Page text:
I told my therapist this week that I’ve been really struggling to identify with any kind of body positivity. That my weight and my skin are basically the foundation of my depression. And while I totally respect everyone’s choice to love and live in the body they have and admire and love women of all sizes, I just can’t get there. She told me I need to be kind to myself and find a balance of both. And I guess I get what’s she’s saying. This body has done some remarkable things for me, in particular, it carried my two boys. But I just don’t accept it. I don’t feel positive about it. I do not find it beautiful. I do not think it’s good enough for me. It’s not because I’m overweight or because I have any beauty standards whatsoever of what I should look like. For me, it’s how this body functions in it’s current state. It’s how it makes me feel. It’s how I wake up every morning disappointed that I’m still trapped inside of it. Desperate to get out.
These extra pounds are suffocating me. They are restricting me from living my quote on quote best life. Marie Kondo, how do I neatly fold up all this baggage I am carrying around and stuff it vertically in a drawer?
I really want to talk about the f word I dropped earlier, for a minute. No not the f bomb, which I also I drop on occasion (okay, a lot). Let’s talk about the word fat. I hate that word. Frankly, I’ve always been the token fat friend. I’m not looking for pity or false reassurances, some things are just factual, even if they are unjust and cruel. I imagine I’ve filled a quota for people throughout my life, the person that makes you feel better about your own body because, hey, it could be worse, you could look like <insert name here.> If you don’t agree with this to an extent or deny ever having felt this way, you’re likely lying. Or you’re a saint and in which case, you’re a better human than I. Even at my heaviest weight, I am guilty of doing this. The “it could be worse” frame of mind is what got me into this mess. I’m 175 pounds, it could be worse. I’m 200 pounds, it could be worse. I’m 250 pounds, it could be worse. I’m close to 300 pounds, well f*ck.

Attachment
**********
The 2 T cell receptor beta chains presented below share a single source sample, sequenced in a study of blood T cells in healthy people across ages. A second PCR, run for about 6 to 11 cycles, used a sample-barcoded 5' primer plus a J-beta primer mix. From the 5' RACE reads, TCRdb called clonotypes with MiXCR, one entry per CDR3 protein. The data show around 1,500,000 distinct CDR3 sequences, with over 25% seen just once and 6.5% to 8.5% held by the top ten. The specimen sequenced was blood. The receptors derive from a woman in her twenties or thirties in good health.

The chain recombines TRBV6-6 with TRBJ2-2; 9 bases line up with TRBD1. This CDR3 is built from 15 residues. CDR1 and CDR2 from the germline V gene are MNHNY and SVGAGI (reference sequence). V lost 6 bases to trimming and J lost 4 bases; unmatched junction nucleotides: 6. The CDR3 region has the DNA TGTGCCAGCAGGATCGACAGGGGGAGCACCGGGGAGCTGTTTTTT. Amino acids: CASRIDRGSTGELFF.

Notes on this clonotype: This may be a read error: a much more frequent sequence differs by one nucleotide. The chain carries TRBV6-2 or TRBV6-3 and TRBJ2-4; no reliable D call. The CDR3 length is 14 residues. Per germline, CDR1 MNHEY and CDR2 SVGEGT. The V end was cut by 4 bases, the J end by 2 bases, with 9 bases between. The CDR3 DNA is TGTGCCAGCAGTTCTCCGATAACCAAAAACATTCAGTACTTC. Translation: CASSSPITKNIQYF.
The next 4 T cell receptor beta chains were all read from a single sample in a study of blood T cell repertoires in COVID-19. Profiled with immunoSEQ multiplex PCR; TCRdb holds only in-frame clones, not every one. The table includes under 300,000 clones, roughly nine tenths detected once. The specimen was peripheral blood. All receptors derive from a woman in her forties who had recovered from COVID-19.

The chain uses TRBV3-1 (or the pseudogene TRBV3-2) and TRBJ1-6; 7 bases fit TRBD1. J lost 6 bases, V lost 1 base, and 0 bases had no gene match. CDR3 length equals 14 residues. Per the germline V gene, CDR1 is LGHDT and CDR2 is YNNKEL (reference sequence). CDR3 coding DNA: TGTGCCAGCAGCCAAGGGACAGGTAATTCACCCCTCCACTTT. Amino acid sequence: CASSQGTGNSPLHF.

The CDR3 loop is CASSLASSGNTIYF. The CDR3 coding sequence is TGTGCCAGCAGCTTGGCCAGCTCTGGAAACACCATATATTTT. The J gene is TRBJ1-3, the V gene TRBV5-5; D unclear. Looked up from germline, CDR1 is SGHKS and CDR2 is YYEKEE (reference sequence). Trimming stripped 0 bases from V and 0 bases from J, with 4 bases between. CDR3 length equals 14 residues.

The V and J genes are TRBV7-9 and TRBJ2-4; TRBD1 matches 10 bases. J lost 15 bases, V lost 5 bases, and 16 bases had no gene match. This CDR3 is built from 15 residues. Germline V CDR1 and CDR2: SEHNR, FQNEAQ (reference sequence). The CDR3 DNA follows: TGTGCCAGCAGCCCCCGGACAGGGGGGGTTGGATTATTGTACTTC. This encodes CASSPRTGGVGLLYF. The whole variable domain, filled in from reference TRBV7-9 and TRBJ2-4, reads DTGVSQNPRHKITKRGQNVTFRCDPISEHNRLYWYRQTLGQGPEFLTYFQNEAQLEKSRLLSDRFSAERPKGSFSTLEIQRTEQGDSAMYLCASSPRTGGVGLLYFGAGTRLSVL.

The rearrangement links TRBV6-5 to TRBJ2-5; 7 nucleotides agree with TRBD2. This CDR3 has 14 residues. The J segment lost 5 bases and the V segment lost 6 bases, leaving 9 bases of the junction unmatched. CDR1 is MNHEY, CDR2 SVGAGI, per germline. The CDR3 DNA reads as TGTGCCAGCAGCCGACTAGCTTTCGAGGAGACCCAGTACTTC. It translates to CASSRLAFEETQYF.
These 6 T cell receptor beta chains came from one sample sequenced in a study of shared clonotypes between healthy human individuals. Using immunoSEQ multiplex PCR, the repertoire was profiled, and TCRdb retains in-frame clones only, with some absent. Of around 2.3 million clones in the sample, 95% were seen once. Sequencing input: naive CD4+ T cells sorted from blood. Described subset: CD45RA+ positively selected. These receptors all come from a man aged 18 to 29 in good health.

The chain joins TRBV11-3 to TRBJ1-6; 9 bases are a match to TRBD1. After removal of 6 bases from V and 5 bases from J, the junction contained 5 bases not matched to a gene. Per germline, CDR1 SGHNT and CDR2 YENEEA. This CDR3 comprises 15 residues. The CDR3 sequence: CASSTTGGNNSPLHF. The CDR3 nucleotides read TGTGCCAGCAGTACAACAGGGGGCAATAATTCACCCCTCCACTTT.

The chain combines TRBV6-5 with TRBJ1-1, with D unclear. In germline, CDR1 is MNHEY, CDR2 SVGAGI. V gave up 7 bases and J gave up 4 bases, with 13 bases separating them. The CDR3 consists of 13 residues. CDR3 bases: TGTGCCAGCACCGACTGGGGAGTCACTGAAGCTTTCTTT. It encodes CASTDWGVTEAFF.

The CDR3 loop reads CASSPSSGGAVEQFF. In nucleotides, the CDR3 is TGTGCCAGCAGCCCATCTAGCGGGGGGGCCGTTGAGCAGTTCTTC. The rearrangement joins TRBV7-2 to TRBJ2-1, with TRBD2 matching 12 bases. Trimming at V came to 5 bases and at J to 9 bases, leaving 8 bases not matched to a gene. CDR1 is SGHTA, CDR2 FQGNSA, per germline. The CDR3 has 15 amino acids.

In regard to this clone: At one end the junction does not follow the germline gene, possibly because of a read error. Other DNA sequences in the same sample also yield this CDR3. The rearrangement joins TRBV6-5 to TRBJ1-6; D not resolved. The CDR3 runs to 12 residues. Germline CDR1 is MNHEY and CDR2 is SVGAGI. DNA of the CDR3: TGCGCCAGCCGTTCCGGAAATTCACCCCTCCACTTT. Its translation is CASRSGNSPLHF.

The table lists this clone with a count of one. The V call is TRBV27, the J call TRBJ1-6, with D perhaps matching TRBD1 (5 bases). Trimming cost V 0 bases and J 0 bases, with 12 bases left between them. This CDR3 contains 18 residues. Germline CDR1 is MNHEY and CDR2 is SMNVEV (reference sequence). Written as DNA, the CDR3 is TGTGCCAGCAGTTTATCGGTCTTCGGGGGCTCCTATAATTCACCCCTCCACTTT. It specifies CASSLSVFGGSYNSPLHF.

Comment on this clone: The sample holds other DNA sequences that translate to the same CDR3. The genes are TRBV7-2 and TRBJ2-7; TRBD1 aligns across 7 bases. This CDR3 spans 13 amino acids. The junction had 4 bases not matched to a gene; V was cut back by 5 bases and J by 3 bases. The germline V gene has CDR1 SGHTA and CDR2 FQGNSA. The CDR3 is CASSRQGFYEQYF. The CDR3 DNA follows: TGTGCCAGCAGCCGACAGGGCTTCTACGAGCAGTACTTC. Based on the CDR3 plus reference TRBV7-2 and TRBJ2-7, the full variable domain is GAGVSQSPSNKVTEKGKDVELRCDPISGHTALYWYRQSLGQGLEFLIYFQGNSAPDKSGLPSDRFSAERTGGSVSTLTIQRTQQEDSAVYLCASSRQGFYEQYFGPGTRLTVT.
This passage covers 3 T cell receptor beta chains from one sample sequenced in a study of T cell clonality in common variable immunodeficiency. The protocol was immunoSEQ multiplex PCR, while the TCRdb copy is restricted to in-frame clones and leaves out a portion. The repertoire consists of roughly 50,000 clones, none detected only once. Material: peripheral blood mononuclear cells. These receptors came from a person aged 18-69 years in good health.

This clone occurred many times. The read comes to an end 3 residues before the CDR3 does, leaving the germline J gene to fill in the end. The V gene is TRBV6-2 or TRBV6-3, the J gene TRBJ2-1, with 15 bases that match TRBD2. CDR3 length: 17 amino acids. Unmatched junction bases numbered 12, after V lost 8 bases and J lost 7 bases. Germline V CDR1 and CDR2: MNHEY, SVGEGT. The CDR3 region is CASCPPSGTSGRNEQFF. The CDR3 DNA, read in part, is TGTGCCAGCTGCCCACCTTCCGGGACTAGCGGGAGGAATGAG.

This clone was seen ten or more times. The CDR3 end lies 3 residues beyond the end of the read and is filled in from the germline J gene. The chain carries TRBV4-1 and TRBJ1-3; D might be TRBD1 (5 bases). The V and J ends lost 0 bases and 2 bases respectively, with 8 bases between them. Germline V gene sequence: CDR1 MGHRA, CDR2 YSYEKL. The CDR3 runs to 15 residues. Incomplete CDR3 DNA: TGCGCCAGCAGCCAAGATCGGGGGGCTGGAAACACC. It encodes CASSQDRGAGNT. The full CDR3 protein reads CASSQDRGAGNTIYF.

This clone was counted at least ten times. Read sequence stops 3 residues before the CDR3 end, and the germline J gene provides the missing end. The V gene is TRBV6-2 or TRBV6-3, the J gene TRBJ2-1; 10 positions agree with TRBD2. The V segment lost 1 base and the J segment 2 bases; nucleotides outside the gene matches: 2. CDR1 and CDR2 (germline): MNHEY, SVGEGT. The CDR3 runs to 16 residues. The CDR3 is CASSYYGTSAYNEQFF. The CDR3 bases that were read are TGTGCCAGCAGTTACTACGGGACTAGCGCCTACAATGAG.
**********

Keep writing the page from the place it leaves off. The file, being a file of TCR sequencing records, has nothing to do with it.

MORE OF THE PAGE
I do forget sometimes, that I’m “fat,” if only for a fleeting moment. I’m often the largest among my friends. But I forget that it’s evident. That they can see it. That it even matters. If it matters. And every now and again, I endure the pain of someone making a fat joke. It’s never towards me. Luckily I don’t generally befriend a**holes. But I can’t help but wonder if I’ve ever been the subject of their punch line. If I’m the person that makes them feel better about themselves. I’m sure I’ve been judged for it before and I’m not innocent when it comes to judgement by any means. But I do long for the day where it’s not such an integral part of who I am. Where it isn’t the first thing people see about me.
Tomorrow is day 13. That’s 13 days more than 0, so I’ll take it. The changes have been minimal and I continue to remind myself that this needs to be slow and steady. Every pound lost is one pound closer to who I’m truly meant to be.
If I could tell my body in it’s current state how I feel, I would tell it that I am a visitor here, that I am not permanent. This body is just taking up too much space, mentally and physically, and its eviction notice is long overdue.
Title Song – “The District Sleeps Alone Tonight” by The Postal Service